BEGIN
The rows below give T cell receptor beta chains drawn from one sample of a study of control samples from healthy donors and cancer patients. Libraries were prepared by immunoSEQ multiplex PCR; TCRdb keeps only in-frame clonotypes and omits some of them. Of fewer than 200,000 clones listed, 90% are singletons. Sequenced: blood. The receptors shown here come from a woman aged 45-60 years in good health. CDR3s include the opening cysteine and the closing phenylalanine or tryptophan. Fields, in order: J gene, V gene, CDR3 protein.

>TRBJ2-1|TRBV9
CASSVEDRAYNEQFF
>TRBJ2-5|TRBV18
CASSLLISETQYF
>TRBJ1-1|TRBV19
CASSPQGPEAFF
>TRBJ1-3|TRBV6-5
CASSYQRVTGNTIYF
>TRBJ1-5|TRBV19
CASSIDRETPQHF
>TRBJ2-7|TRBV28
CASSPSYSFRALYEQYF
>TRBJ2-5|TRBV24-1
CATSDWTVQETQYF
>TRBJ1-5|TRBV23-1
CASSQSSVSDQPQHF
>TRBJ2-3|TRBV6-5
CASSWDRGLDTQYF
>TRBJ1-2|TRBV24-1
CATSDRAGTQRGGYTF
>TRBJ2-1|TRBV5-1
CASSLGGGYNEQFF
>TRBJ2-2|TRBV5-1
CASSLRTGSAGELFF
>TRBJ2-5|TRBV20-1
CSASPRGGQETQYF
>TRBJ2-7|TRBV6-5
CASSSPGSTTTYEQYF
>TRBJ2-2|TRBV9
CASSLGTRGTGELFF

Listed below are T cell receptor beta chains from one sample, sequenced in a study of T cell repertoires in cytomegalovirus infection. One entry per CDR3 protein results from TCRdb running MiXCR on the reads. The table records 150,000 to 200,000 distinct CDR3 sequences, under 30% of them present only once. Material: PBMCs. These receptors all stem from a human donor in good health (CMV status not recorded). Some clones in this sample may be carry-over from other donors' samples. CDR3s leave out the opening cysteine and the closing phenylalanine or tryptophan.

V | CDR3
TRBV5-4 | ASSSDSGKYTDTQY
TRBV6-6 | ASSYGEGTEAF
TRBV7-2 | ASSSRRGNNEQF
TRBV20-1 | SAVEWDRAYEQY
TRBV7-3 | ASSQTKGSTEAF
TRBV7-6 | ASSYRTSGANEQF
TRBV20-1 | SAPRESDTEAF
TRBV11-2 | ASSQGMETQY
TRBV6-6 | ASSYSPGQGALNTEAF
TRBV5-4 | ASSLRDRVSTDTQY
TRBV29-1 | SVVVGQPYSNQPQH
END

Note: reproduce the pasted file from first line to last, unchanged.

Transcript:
The rows below give T cell receptor beta chains drawn from one sample of a study of control samples from healthy donors and cancer patients. Libraries were prepared by immunoSEQ multiplex PCR; TCRdb keeps only in-frame clonotypes and omits some of them. Of fewer than 200,000 clones listed, 90% are singletons. Sequenced: blood. The receptors shown here come from a woman aged 45-60 years in good health. CDR3s include the opening cysteine and the closing phenylalanine or tryptophan. Fields, in order: J gene, V gene, CDR3 protein.

>TRBJ2-1|TRBV9
CASSVEDRAYNEQFF
>TRBJ2-5|TRBV18
CASSLLISETQYF
>TRBJ1-1|TRBV19
CASSPQGPEAFF
>TRBJ1-3|TRBV6-5
CASSYQRVTGNTIYF
>TRBJ1-5|TRBV19
CASSIDRETPQHF
>TRBJ2-7|TRBV28
CASSPSYSFRALYEQYF
>TRBJ2-5|TRBV24-1
CATSDWTVQETQYF
>TRBJ1-5|TRBV23-1
CASSQSSVSDQPQHF
>TRBJ2-3|TRBV6-5
CASSWDRGLDTQYF
>TRBJ1-2|TRBV24-1
CATSDRAGTQRGGYTF
>TRBJ2-1|TRBV5-1
CASSLGGGYNEQFF
>TRBJ2-2|TRBV5-1
CASSLRTGSAGELFF
>TRBJ2-5|TRBV20-1
CSASPRGGQETQYF
>TRBJ2-7|TRBV6-5
CASSSPGSTTTYEQYF
>TRBJ2-2|TRBV9
CASSLGTRGTGELFF

Listed below are T cell receptor beta chains from one sample, sequenced in a study of T cell repertoires in cytomegalovirus infection. One entry per CDR3 protein results from TCRdb running MiXCR on the reads. The table records 150,000 to 200,000 distinct CDR3 sequences, under 30% of them present only once. Material: PBMCs. These receptors all stem from a human donor in good health (CMV status not recorded). Some clones in this sample may be carry-over from other donors' samples. CDR3s leave out the opening cysteine and the closing phenylalanine or tryptophan.

V | CDR3
TRBV5-4 | ASSSDSGKYTDTQY
TRBV6-6 | ASSYGEGTEAF
TRBV7-2 | ASSSRRGNNEQF
TRBV20-1 | SAVEWDRAYEQY
TRBV7-3 | ASSQTKGSTEAF
TRBV7-6 | ASSYRTSGANEQF
TRBV20-1 | SAPRESDTEAF
TRBV11-2 | ASSQGMETQY
TRBV6-6 | ASSYSPGQGALNTEAF
TRBV5-4 | ASSLRDRVSTDTQY
TRBV29-1 | SVVVGQPYSNQPQH